I am also one of those Orthodox who is not merely dismissive of my Protestant past, but thankful for those who taught me what they knew of Christ–in my earliest formation of the Salvation Army, in my sojourn with the Anglicans, and in my brief detour into a nondenominational Church where my husband was the pastor. It would be churlish not to be grateful to those dear ones, even while I am now overjoyed to have discovered the historic Church. We can be honest with these Protestant friends (and with Roman Catholics, also) even while contending for the fullness of the faith. Sometimes it is my feeling that Orthodox exaggerate the differences, or caricature both Roman and Protestant friends, in an attempt to establish our own identity. This is, to my mind, unnecessary and unhelpful. But it is important, also, not to minimize the differences that really do exist, and to imply that these are important. And so I try to be both eirenic and truthful–no doubt sometimes I miss the mark, and either unnecessarily irritate my Protestant (or Roman Catholic) friends, or seem too soft to my Orthodox brothers and sisters.

      Thank you for the reference from Proverbs, about how the mind of a human being shows the nature of the person. Welcome home, and I hope to hear more from you. I hope, also, that you enjoy exploring Lewis as much as I have.

      1. Thank you for the additional thoughts. You put words to some of my thoughts I’ve had as I process my Protestant yrs. I too have a deep thankfulness for the Protestants (Amish/Mennonite in my case) who taught me as a kid and youth in S.S. , VBS, and by their lives “what they knew about Christ.” I can’t imagine my life without the Hebrew and Greek I picked up at Moody and Wheaton. I truly treasure being “fluent” in evangelical Protestant theologies. It helps me understand where most of my friends and family are coming from. These Protestants are women and men I love dearly.

        The difficulty you express well. I’ve been wrestling with this very thing. The whole idea of identity formation. I’m Orthodox exactly because I’m neither Protestant nor Roman Catholic. Further, I’m Orthodox precisely because as an Orthodox I’m no longer thinking abstractly about a beam of light shooting into the darkness of my tool-shed. Instead, I’m standing in the fullness of the light and I can see and experience the beauty of certain ontological realities that I’ve only been able to experience as I take an Orthodox perspective. This then all becomes challenging when asked for the reason for the hope I now have. I feel duty-bound to be as thoroughly Orthodox as possible because Orthodoxy’s articulation of reality is the fullest hope I know. Having sanctified Christ as Lord in our hearts, may our responses always be with gentleness and reverence. Kurie eleison.

  3. Thank you Professor, very well put. CS Lewis was orthodox in many ways and quoting him is not a bad thing. : ) I look forward to your book. Through attending Church of Christ (no instruments) as a young child receiving a good Biblical foundation, to joyful decades in very a traditional, liturgical and sacramental Anglican tradition (until it went too far astray), a great Presbyterian Church, LCMS and lastly WELS, I have always somehow by the Grace of God gleamed from the scriptures and held a personal belief that is Orthodox. I have studied Orthodox teachings and faith for decades but never was near an Orthodox Church. Traveling with the military we had many friends who were great people of faith. Oddly, despite many of the listed denominations having in their canons or statements of faith the doctrine of original sin and forms of predestination, it was never taught, until WELS. Thanks to the 3 month long, very long celebration of the 500th anniversary of Luther and the Reformation (lifted up in their writings as the sole savior of all Christianity), the teaching of predestination came out, that we have no part in our salvation, we don’t even have faith by our own acceptance once called, enlightened and repentant, as that would be a “work”and faith is given by God , no action of our own. We cannot “accept”. Conversely they stated that those, however, who reject God are at fault. Yet, they do not believe in predestination. How can that be. I was shocked. Had this been clearly taught at the beginning we never would have entered the denomination. I was also shocked to read the things that Luther and Calvin engaged in, in their own words nonetheless. While grateful for the places we worshipped and our Christian brothers and sisters therein, I saw more fully the flip side of the Reformation and the damage that has come from the splintering off through sola scriptura, sola fide. I grieved. All things happen in God’s timing. We live in a city where there are two Orthodox Churches. I met with the Antiochian priest and finally I am in the ancient faith. I appreciate the way the Ancient Faith humbly and lovingly is expressed by most in Orthodoxy and teaches how to engage with other Christians and non-Christians in finding the points of Truth that are held in common, and lovingly expressing the full truth that we understand from the Ancient Faith.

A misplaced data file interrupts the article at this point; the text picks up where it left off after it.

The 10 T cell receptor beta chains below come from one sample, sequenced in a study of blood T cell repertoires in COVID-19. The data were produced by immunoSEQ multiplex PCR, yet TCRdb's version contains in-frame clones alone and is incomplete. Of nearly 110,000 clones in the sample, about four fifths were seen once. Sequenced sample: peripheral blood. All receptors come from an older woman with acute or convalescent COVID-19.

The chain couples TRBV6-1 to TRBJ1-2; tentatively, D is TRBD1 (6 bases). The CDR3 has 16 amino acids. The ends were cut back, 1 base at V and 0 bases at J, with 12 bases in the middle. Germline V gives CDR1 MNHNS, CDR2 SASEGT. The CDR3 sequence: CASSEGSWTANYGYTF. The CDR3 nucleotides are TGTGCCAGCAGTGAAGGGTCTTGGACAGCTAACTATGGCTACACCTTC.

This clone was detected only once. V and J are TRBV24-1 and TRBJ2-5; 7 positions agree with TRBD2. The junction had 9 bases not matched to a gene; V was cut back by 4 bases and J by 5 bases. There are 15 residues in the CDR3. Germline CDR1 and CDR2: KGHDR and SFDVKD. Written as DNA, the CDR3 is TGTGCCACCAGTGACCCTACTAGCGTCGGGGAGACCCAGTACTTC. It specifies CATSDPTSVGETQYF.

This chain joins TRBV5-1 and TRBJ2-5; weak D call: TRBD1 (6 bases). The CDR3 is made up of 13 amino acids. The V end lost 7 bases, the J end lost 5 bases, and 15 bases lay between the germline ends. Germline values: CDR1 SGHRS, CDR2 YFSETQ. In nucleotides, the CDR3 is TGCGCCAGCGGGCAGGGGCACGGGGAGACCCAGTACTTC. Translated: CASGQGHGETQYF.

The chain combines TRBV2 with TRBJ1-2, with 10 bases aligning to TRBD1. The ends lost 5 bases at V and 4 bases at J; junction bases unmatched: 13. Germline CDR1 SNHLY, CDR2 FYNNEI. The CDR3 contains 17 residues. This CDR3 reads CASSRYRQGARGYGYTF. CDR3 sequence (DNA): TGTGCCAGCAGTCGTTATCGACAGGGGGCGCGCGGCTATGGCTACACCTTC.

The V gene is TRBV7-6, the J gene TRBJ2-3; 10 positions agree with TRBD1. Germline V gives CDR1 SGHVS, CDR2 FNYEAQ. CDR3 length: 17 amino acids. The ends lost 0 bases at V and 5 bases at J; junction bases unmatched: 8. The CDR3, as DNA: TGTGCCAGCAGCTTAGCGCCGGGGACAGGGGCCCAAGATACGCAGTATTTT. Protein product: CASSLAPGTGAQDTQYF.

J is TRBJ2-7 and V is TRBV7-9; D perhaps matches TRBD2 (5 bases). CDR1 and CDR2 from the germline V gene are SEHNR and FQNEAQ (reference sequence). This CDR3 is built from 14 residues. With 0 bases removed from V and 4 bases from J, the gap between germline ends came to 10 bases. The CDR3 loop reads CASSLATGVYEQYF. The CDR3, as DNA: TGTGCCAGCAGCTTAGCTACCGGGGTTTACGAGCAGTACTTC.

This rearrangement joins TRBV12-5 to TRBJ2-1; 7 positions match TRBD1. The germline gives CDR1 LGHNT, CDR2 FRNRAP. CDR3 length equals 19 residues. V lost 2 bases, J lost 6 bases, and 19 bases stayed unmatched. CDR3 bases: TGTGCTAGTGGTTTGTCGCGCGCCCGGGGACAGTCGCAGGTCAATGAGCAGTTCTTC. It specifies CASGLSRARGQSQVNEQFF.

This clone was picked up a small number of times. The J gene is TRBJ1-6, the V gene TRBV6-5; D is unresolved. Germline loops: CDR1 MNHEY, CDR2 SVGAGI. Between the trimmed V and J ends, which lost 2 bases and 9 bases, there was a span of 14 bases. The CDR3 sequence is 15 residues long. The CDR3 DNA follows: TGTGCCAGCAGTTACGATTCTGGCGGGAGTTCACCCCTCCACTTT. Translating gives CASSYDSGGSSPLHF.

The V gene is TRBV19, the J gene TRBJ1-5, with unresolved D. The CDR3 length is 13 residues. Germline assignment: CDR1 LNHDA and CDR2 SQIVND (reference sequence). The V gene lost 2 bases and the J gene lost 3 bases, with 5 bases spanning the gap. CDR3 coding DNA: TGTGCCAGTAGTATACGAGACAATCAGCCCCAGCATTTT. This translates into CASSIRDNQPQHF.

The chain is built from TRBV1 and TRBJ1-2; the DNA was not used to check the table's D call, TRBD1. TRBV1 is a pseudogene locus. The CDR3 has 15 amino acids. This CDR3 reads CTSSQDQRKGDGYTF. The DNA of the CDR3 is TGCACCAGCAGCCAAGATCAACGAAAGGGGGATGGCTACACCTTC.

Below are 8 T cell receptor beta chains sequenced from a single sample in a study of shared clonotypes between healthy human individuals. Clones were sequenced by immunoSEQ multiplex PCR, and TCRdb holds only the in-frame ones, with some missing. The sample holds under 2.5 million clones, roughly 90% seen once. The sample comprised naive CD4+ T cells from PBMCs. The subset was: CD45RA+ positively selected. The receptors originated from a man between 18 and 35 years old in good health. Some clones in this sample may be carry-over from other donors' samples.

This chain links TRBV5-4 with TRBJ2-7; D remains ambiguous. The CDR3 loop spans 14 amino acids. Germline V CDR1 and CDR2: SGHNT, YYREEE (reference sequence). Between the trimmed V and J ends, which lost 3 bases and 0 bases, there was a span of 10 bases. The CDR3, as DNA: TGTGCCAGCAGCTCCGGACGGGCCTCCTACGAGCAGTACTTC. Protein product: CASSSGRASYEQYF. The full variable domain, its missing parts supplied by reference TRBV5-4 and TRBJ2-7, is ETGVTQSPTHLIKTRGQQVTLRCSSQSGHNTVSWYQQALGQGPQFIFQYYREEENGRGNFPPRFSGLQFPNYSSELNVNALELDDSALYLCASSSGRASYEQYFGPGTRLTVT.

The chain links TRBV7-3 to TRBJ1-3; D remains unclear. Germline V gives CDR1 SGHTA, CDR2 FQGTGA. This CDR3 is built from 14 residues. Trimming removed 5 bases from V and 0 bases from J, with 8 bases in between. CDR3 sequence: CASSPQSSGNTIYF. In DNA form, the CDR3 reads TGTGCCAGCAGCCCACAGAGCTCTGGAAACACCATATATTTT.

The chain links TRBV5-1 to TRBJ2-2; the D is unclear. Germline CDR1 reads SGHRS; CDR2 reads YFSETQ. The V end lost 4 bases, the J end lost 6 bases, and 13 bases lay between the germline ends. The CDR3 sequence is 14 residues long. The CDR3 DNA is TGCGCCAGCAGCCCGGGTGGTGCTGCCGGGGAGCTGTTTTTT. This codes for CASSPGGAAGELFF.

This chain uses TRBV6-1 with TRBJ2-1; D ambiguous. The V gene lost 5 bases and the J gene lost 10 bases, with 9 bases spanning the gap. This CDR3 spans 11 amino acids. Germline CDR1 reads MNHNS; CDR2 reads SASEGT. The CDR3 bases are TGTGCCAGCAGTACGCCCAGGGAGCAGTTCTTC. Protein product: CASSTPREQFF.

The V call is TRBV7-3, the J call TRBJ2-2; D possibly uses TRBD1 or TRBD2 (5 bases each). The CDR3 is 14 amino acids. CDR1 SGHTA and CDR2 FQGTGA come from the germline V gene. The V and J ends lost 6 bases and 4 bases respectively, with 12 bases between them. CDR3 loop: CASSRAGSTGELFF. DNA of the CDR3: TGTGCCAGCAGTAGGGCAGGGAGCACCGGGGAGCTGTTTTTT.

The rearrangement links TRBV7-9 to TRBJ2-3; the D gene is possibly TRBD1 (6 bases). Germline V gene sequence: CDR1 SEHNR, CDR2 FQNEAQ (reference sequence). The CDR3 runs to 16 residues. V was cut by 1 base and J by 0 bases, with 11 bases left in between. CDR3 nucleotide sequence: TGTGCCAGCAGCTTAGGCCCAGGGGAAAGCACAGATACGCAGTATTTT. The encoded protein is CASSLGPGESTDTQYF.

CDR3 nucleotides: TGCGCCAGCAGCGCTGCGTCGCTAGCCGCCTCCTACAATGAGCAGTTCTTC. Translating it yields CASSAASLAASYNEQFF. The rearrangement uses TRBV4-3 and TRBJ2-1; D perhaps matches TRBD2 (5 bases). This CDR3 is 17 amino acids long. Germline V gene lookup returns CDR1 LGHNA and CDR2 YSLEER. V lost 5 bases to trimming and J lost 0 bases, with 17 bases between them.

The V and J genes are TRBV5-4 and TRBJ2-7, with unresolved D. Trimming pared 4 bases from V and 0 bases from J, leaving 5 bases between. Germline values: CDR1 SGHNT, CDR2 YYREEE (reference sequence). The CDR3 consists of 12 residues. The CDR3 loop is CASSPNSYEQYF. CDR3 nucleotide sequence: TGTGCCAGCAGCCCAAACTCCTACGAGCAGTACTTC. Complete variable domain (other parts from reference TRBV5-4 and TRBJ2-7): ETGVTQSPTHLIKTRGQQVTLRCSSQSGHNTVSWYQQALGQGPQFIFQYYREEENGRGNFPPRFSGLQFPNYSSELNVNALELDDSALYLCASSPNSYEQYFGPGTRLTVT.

1. Thank you for telling us your pilgrimage, and some of the questions that you had while immersed in the Lutheran tradition. My own background is the Salvation Army, and so I had to come to terms with the question of the sacraments and Holy (rather than Army) Tradition. Then, of course, I had the to deal with the wide variety of Anglican beliefs all joined, supposedly, in one “communion”. It is good for us to think with both gratitude for our past, and also sobriety, admitting where our foundational churches failed to keep the whole counsel of God. Then, of course, there is the joy of being concretely connected to the Church of the apostles, and not simply part of a group that is trying to hold to the teachings of the early Church. In ACts 2, they gave themselves to the communion AND teaching of the apostles–so too, must anyone today who wants the fullness of what Christ has to give.